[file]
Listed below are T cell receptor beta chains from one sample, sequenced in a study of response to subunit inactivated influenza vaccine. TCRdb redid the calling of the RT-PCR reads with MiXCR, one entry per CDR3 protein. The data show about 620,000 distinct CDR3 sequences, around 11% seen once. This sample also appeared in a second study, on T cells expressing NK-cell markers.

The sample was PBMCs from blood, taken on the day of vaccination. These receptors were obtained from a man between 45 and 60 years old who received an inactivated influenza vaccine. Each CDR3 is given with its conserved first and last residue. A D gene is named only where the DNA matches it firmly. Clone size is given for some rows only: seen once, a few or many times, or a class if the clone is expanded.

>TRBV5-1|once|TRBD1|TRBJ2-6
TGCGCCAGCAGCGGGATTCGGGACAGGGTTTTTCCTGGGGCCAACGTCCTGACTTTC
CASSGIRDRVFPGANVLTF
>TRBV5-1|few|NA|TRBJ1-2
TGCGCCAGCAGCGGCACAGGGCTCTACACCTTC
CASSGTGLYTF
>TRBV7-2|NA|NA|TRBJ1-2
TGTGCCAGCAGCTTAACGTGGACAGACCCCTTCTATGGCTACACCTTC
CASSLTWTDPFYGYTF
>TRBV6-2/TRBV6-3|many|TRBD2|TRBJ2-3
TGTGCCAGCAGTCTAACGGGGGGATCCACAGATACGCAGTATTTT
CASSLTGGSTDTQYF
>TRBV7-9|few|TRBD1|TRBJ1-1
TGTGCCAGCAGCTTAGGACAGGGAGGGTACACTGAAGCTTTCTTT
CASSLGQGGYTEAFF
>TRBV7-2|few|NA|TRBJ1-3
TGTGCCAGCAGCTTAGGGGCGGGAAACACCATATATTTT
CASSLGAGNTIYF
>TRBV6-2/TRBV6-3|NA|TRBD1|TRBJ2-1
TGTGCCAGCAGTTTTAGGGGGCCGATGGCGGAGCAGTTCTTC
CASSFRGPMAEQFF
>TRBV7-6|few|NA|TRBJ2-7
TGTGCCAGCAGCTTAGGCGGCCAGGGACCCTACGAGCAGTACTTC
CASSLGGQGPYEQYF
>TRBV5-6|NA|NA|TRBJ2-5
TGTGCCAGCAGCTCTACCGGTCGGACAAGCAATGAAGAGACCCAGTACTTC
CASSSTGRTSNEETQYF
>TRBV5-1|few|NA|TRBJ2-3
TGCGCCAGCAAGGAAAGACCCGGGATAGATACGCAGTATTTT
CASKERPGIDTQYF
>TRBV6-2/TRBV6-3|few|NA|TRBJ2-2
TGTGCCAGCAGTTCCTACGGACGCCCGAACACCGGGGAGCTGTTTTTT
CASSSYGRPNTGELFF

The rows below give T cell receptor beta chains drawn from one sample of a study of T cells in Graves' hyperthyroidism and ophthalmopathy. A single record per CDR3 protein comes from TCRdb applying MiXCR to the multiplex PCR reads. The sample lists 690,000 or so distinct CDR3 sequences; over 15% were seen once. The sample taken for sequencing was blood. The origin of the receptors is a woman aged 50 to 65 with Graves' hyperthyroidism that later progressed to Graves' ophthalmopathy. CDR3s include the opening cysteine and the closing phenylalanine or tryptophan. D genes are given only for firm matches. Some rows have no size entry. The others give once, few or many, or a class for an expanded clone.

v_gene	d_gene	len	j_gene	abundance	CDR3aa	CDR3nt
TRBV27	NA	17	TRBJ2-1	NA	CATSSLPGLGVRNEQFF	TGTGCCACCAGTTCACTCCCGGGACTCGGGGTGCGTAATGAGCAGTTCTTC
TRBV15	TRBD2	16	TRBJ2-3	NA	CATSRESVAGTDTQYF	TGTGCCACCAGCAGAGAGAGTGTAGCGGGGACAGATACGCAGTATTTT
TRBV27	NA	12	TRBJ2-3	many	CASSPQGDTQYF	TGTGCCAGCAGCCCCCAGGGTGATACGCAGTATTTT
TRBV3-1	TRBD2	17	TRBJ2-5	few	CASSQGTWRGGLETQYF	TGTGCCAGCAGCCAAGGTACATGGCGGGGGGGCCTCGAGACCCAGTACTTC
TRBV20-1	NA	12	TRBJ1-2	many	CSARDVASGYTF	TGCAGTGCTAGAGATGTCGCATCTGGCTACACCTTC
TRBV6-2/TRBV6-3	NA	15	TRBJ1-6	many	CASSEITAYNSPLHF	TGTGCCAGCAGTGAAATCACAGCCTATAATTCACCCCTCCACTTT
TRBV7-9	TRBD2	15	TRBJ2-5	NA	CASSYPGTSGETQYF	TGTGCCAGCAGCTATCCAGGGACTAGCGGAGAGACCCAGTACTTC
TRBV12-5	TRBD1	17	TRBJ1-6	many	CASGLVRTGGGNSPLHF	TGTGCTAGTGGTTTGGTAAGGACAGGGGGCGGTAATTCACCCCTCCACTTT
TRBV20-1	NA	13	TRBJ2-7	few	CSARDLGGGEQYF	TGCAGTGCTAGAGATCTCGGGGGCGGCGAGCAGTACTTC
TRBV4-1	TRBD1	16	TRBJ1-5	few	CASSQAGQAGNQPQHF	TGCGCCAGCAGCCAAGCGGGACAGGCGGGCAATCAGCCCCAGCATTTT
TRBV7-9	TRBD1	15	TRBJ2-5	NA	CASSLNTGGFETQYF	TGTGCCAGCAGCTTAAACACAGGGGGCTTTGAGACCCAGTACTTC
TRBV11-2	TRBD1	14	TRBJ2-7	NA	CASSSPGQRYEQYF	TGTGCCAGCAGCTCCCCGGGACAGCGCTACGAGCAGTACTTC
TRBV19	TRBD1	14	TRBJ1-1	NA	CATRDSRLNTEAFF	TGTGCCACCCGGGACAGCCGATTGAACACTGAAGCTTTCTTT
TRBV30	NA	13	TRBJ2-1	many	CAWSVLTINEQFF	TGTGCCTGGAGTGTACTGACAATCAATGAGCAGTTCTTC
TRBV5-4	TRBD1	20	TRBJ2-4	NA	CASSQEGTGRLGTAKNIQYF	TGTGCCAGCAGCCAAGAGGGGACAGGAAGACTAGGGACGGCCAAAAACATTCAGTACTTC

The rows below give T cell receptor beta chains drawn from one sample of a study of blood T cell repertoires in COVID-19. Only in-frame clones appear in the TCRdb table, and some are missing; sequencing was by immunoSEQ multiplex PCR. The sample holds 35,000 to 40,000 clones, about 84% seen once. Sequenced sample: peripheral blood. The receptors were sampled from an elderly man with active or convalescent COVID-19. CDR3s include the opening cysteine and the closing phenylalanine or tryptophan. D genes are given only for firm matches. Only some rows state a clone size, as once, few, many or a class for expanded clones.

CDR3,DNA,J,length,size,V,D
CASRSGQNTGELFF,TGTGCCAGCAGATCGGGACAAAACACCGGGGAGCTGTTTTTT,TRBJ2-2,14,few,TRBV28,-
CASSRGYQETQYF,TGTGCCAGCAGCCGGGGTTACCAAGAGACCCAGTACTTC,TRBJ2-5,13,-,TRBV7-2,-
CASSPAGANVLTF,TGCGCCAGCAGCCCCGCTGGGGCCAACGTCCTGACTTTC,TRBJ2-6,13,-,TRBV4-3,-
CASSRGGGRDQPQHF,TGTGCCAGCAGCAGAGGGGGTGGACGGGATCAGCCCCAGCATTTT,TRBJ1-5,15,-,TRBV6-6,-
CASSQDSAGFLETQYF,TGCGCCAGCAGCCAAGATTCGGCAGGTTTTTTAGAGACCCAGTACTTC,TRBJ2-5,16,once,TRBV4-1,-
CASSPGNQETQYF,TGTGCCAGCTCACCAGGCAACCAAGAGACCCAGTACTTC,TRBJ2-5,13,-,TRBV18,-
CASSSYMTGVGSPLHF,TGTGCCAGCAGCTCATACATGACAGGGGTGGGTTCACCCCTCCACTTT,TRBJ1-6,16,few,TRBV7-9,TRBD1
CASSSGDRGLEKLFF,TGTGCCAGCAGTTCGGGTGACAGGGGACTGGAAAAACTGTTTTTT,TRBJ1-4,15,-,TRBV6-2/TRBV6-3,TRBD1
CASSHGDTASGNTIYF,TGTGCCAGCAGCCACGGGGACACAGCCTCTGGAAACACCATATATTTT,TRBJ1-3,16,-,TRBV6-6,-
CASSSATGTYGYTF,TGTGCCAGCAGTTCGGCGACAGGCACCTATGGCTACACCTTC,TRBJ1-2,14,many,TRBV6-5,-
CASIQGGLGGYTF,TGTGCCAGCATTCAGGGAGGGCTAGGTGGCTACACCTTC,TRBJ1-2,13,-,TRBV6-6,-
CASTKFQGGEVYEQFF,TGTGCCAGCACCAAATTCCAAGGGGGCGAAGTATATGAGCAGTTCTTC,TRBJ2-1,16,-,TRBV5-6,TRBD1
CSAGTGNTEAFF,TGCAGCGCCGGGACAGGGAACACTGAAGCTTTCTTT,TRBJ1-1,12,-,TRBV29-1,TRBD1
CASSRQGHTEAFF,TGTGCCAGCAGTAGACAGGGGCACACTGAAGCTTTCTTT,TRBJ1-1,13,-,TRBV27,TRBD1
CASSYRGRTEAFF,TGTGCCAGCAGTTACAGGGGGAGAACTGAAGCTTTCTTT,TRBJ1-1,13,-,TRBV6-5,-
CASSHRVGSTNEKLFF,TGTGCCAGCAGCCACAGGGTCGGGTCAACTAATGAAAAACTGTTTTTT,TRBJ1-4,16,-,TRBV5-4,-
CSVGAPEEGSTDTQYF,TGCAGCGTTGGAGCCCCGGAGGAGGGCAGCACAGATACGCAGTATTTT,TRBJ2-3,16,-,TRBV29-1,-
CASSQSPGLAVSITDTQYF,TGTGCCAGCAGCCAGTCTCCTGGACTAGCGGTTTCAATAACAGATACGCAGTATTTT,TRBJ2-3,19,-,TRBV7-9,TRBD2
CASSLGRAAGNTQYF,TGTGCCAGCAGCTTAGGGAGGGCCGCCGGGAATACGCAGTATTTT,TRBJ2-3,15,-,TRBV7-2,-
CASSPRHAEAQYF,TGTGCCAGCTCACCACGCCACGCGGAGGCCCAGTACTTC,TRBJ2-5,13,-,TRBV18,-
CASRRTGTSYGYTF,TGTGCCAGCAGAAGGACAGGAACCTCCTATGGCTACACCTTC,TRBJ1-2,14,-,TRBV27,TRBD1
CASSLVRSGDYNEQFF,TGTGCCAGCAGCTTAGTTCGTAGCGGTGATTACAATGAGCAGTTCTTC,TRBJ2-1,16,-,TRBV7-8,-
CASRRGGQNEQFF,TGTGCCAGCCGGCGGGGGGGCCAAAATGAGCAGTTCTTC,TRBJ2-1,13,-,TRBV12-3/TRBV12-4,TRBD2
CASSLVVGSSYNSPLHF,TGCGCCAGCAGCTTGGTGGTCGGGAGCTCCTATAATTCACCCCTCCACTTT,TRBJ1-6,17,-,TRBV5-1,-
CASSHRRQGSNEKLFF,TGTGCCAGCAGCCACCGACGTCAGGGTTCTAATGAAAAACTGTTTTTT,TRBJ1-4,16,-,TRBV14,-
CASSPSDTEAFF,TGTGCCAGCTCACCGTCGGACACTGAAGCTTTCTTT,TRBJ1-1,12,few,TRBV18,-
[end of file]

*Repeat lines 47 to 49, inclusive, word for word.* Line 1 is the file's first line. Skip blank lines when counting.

TRBV4-1	TRBD1	16	TRBJ1-5	few	CASSQAGQAGNQPQHF	TGCGCCAGCAGCCAAGCGGGACAGGCGGGCAATCAGCCCCAGCATTTT
TRBV7-9	TRBD1	15	TRBJ2-5	NA	CASSLNTGGFETQYF	TGTGCCAGCAGCTTAAACACAGGGGGCTTTGAGACCCAGTACTTC
TRBV11-2	TRBD1	14	TRBJ2-7	NA	CASSSPGQRYEQYF	TGTGCCAGCAGCTCCCCGGGACAGCGCTACGAGCAGTACTTC